The rise in inflation made it inevitable that sooner rather than later the Government and public sector unions would sit down to discuss pay. As it turns out, this is to happen following the unions’ decision to trigger a review clause in the existing agreement, in the light of the sharp inflation surge and a response from Minister for Public Expenditure Michael McGrath.
It is a difficult backdrop for negotiations. The cost of living is rising rapidly, driven by energy prices but also increasingly by other products and services. What is less predictable – and will be heavily influenced by the course of the war in Ukraine – is when the inflation rate might peak, or what the outlook will be heading into next year. Are we looking at a once-off jump in prices, or a longer-lasting rise in inflation?
Higher energy prices leave Ireland worse off – and the State cannot fully compensate everyone for this. If inflation is reflected in higher wages then the price spiral may continue and a higher inflation rate could become embedded. Yet neither is it reasonable to expect public sector employees, particularly lower-paid ones, to receive no compensation for higher prices, particularly as average private sector earnings will rise. The question is trying to reach an appropriate balance and not to entrench a big jump in costs into the economy.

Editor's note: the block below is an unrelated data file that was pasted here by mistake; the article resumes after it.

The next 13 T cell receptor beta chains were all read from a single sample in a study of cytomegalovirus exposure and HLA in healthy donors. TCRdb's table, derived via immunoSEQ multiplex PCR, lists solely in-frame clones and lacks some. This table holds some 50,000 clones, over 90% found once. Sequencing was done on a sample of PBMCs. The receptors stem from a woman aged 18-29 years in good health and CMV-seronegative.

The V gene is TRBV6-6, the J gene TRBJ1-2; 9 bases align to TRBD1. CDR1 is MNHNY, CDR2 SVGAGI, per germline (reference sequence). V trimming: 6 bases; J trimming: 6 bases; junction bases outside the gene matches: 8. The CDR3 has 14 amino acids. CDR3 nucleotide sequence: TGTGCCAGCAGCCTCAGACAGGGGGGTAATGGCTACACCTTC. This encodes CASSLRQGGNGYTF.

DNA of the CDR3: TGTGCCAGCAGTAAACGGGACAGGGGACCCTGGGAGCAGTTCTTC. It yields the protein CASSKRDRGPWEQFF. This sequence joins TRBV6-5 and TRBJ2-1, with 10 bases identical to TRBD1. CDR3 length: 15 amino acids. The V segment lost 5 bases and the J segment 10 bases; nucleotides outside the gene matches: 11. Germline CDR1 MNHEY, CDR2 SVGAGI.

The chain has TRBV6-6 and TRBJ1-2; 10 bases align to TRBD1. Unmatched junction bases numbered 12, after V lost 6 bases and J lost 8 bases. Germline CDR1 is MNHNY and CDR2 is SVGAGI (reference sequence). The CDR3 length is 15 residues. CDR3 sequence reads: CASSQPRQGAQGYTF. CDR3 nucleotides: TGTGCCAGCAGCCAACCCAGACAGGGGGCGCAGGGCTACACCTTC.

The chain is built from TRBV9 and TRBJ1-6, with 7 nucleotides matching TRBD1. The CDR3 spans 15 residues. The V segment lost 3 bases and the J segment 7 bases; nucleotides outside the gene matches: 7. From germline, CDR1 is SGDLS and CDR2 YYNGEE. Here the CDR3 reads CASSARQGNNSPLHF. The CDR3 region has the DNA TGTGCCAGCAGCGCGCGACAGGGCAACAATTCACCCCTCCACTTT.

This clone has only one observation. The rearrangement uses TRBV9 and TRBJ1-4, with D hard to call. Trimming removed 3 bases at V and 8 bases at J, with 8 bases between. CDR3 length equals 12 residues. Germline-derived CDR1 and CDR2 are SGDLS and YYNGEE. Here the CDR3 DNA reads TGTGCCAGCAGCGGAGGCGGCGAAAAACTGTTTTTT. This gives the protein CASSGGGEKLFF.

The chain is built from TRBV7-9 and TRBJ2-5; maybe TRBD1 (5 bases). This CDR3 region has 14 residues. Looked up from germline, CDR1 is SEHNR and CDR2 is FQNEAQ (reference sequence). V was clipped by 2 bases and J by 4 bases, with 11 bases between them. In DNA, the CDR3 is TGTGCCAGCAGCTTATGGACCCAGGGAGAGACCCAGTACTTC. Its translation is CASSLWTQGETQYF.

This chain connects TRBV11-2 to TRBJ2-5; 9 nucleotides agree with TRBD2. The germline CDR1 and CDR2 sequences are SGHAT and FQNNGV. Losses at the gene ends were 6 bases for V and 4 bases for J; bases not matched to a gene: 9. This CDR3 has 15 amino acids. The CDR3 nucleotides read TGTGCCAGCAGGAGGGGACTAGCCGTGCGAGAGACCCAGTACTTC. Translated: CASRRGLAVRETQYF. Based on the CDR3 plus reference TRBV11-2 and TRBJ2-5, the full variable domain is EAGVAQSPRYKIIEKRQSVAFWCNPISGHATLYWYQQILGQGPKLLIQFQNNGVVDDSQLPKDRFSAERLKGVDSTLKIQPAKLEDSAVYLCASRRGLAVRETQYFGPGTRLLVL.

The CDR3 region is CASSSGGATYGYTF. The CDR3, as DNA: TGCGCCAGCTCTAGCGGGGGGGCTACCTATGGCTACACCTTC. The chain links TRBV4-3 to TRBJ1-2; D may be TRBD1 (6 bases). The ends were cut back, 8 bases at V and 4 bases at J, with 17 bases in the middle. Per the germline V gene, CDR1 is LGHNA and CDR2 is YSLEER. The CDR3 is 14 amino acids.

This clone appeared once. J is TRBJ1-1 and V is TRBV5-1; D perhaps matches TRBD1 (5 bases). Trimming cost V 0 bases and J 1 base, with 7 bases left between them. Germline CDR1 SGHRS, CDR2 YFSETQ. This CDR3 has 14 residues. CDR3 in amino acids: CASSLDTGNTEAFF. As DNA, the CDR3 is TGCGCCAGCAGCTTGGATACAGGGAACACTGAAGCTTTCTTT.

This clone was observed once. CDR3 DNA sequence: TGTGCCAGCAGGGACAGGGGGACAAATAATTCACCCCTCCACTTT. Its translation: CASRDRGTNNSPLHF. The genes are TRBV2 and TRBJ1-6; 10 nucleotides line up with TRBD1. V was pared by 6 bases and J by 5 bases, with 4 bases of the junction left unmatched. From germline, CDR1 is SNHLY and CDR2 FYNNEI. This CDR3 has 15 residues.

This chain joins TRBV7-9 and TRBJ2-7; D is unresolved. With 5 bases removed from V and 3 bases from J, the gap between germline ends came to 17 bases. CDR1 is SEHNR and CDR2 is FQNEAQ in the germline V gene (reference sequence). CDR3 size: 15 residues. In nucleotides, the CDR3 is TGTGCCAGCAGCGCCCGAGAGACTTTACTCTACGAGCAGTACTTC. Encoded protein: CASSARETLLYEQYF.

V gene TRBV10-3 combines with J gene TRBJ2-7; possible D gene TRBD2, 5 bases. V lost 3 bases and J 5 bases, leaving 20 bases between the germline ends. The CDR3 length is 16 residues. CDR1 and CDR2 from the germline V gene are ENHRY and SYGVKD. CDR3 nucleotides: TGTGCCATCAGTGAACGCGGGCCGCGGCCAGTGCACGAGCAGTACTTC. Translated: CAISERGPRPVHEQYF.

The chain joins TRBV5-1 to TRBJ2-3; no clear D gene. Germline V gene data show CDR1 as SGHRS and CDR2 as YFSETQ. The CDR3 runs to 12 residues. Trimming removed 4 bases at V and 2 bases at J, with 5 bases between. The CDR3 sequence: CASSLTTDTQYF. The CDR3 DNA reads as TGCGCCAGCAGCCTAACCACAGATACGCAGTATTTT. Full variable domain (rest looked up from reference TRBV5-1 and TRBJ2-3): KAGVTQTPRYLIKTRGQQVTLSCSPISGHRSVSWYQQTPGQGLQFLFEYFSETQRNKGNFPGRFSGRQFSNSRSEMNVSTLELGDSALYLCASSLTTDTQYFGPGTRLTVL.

The Government’s desire to have a deal which lasts for a shortish period – perhaps a year – achieved possibly via an extension of the current agreement, seems sensible given the uncertain outlook. The situation could then be reassessed in 2023. Nor will the State be able to compensate public servants for the full impact of higher prices on their cost of living – doing so would indeed threaten to entrench a wage-price spiral. Finding a middle ground will not be easy and may require some inventiveness, including a better deal for the lower-paid and perhaps some once-off elements.
Pay rises across the private sector are likely to vary greatly – and are also being driven by labour shortages. For public sector staff retention, some level of pay increases are also justified.
Negotiating an appropriate public pay policy is complicated by the deeply uncertain economic outlook. The State finances are strong – for now – and tax revenues were well ahead of expectations in the first quarter. But the knock-on costs of the Ukraine war are substantial and the impact on growth right across Europe is not at all clear – and in turn this is vital for the outlook for taxes. Nor is it wise to base spending plans on a continuing surge in corporate tax revenues.
A public sector deal is worth negotiating to avoid yet more uncertainty heading into 2023, but whether one can be reached is far from certain.